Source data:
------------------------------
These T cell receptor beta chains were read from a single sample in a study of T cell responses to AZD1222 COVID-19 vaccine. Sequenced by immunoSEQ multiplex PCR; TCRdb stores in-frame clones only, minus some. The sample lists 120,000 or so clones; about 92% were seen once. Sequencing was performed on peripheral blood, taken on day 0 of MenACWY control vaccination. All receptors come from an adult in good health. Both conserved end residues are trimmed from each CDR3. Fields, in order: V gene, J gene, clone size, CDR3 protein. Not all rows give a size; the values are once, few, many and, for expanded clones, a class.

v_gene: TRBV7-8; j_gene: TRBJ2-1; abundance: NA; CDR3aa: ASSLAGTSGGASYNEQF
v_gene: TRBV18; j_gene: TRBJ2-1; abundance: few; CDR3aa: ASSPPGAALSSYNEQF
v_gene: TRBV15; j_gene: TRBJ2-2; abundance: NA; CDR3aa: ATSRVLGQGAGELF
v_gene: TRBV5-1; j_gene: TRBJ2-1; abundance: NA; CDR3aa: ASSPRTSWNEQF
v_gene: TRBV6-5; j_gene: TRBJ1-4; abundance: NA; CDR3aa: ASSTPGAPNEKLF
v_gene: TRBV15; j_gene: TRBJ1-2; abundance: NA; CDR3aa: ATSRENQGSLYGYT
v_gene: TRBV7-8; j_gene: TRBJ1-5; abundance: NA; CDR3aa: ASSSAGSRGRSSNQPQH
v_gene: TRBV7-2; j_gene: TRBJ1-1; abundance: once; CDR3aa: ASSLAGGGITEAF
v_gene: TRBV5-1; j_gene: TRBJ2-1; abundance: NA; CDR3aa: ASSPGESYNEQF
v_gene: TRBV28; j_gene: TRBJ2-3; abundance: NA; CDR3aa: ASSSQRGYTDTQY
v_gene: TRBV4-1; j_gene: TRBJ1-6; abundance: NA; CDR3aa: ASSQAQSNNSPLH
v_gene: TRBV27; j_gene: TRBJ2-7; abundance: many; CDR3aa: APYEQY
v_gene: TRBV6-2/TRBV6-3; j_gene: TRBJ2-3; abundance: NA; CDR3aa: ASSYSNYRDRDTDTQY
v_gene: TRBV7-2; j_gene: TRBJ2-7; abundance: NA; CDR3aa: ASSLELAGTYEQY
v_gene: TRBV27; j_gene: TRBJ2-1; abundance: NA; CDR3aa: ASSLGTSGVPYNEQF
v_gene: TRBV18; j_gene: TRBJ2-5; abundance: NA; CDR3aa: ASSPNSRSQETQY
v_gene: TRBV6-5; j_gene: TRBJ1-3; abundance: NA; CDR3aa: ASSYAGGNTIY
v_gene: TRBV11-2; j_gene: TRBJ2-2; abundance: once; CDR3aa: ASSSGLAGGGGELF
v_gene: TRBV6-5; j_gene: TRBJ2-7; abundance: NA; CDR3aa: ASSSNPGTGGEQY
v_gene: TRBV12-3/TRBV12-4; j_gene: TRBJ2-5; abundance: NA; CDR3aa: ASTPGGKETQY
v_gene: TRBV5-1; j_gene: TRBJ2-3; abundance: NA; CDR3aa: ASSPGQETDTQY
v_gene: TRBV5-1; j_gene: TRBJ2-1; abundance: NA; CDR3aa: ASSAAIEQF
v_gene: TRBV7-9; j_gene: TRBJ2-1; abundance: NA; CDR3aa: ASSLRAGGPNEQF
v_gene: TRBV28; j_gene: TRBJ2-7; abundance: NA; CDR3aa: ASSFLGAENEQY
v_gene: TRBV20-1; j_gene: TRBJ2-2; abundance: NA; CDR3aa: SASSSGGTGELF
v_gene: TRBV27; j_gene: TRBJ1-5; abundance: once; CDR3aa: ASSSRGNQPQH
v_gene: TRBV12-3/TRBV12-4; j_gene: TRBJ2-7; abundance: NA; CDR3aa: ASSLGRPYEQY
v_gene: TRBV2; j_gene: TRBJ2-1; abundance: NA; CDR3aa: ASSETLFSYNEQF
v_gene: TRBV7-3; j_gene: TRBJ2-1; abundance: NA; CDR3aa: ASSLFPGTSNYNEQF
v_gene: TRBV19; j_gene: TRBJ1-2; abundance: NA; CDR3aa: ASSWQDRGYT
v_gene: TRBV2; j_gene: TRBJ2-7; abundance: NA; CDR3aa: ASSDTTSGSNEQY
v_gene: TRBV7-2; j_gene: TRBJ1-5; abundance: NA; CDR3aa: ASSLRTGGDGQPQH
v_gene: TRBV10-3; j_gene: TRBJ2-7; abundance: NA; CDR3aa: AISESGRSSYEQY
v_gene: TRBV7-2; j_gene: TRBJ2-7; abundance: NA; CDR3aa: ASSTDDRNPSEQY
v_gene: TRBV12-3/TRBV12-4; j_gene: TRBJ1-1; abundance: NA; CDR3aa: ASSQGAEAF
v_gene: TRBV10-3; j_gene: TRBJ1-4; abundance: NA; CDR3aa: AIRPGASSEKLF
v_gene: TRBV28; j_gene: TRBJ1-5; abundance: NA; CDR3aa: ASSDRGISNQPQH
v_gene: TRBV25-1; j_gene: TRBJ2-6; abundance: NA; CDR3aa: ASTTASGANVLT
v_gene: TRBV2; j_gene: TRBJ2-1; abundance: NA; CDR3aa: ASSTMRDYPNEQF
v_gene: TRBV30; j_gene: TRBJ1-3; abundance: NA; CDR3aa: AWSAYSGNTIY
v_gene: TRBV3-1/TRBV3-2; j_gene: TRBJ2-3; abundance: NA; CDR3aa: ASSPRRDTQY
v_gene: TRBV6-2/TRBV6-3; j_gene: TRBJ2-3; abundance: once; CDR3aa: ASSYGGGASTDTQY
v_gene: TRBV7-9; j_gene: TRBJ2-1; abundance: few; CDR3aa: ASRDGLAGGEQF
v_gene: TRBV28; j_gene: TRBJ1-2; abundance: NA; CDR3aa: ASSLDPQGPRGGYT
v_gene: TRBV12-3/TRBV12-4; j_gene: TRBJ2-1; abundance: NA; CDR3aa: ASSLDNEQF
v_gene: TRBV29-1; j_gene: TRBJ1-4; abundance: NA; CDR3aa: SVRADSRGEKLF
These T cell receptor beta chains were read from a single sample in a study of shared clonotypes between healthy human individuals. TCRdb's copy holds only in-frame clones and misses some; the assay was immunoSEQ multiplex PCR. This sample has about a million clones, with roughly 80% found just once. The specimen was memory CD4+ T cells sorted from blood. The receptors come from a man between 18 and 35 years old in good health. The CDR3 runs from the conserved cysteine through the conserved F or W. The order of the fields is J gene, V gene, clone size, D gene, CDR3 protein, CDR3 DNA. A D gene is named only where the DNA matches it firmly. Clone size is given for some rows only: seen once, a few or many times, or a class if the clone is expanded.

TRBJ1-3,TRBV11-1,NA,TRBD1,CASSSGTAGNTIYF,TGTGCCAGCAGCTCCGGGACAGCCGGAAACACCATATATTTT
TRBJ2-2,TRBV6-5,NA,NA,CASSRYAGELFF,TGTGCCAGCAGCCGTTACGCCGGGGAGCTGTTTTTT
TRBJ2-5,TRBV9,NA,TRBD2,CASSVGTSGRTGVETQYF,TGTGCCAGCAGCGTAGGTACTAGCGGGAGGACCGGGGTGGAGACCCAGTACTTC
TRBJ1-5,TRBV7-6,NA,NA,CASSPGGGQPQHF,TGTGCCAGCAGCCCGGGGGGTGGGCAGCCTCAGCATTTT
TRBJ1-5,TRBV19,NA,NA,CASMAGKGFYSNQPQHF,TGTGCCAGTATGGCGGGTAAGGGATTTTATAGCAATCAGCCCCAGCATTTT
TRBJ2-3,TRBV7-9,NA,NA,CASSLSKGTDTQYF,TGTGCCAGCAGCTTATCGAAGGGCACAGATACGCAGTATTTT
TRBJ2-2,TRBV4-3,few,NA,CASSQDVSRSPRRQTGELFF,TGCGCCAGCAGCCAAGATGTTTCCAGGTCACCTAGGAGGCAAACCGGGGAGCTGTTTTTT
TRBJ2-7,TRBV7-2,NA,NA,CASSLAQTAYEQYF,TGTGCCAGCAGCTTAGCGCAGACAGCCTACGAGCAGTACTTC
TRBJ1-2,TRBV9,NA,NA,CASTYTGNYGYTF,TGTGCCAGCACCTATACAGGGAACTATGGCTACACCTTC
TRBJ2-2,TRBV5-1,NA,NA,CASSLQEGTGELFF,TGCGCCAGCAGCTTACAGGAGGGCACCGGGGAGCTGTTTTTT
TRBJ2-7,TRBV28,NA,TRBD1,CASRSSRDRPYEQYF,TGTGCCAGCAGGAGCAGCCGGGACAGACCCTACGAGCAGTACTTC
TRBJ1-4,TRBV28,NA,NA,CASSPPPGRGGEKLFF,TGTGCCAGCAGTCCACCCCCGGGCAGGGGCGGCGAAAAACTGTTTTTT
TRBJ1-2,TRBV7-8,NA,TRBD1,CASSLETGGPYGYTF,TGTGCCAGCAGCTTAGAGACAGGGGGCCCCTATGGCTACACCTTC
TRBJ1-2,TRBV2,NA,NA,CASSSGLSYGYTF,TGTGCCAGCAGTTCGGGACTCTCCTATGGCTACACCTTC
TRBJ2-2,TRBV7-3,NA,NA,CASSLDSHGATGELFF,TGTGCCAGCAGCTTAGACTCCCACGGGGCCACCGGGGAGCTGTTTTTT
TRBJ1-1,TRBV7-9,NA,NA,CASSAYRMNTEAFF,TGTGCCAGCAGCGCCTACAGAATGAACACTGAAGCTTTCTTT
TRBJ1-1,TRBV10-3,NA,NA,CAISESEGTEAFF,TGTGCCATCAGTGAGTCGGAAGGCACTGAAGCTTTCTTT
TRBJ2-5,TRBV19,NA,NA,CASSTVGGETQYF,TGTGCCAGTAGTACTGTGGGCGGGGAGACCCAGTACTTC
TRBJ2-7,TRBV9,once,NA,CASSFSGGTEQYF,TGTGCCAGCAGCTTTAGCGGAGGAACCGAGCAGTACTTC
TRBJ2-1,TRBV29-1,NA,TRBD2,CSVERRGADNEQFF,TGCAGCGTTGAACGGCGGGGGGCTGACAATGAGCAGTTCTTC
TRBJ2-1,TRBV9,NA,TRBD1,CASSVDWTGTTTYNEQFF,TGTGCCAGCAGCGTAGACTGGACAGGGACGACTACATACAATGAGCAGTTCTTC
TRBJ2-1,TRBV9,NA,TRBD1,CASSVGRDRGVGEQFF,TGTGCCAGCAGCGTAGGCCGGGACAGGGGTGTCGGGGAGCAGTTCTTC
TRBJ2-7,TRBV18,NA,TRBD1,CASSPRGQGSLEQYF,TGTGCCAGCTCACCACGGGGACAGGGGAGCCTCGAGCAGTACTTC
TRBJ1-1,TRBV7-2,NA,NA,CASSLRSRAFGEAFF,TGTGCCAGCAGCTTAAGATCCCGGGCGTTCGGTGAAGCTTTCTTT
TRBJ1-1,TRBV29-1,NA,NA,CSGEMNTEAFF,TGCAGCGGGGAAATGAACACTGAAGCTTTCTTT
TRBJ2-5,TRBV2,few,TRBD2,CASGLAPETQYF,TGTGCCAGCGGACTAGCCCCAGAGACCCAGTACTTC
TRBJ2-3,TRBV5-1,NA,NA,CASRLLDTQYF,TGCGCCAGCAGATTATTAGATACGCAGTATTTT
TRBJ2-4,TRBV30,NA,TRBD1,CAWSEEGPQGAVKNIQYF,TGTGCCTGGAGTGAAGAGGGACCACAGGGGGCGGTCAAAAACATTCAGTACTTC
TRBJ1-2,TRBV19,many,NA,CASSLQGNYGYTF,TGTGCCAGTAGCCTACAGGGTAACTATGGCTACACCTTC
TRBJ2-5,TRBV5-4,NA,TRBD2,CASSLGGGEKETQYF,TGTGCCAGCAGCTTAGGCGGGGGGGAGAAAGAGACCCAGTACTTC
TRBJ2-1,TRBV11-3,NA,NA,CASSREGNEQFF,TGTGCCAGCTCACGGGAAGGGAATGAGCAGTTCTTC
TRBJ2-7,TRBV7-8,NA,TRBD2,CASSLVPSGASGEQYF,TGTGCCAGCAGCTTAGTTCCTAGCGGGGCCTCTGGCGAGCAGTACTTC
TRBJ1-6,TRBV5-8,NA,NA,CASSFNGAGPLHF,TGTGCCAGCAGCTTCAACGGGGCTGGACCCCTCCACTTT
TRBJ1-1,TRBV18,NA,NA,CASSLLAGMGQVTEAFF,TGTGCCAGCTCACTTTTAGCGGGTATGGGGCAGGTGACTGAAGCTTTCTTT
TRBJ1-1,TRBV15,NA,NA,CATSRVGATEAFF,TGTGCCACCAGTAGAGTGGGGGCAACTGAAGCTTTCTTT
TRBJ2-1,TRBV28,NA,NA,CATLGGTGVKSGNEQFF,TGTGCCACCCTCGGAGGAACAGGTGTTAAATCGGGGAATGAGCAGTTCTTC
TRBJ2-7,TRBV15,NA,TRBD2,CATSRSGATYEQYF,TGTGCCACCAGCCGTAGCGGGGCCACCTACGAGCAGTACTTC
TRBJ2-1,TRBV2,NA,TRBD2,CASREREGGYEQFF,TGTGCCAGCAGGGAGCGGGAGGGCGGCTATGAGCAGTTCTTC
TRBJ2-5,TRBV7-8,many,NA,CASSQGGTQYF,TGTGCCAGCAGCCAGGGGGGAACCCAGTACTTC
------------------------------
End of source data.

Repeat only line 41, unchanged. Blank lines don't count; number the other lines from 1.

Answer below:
v_gene: TRBV30; j_gene: TRBJ1-3; abundance: NA; CDR3aa: AWSAYSGNTIY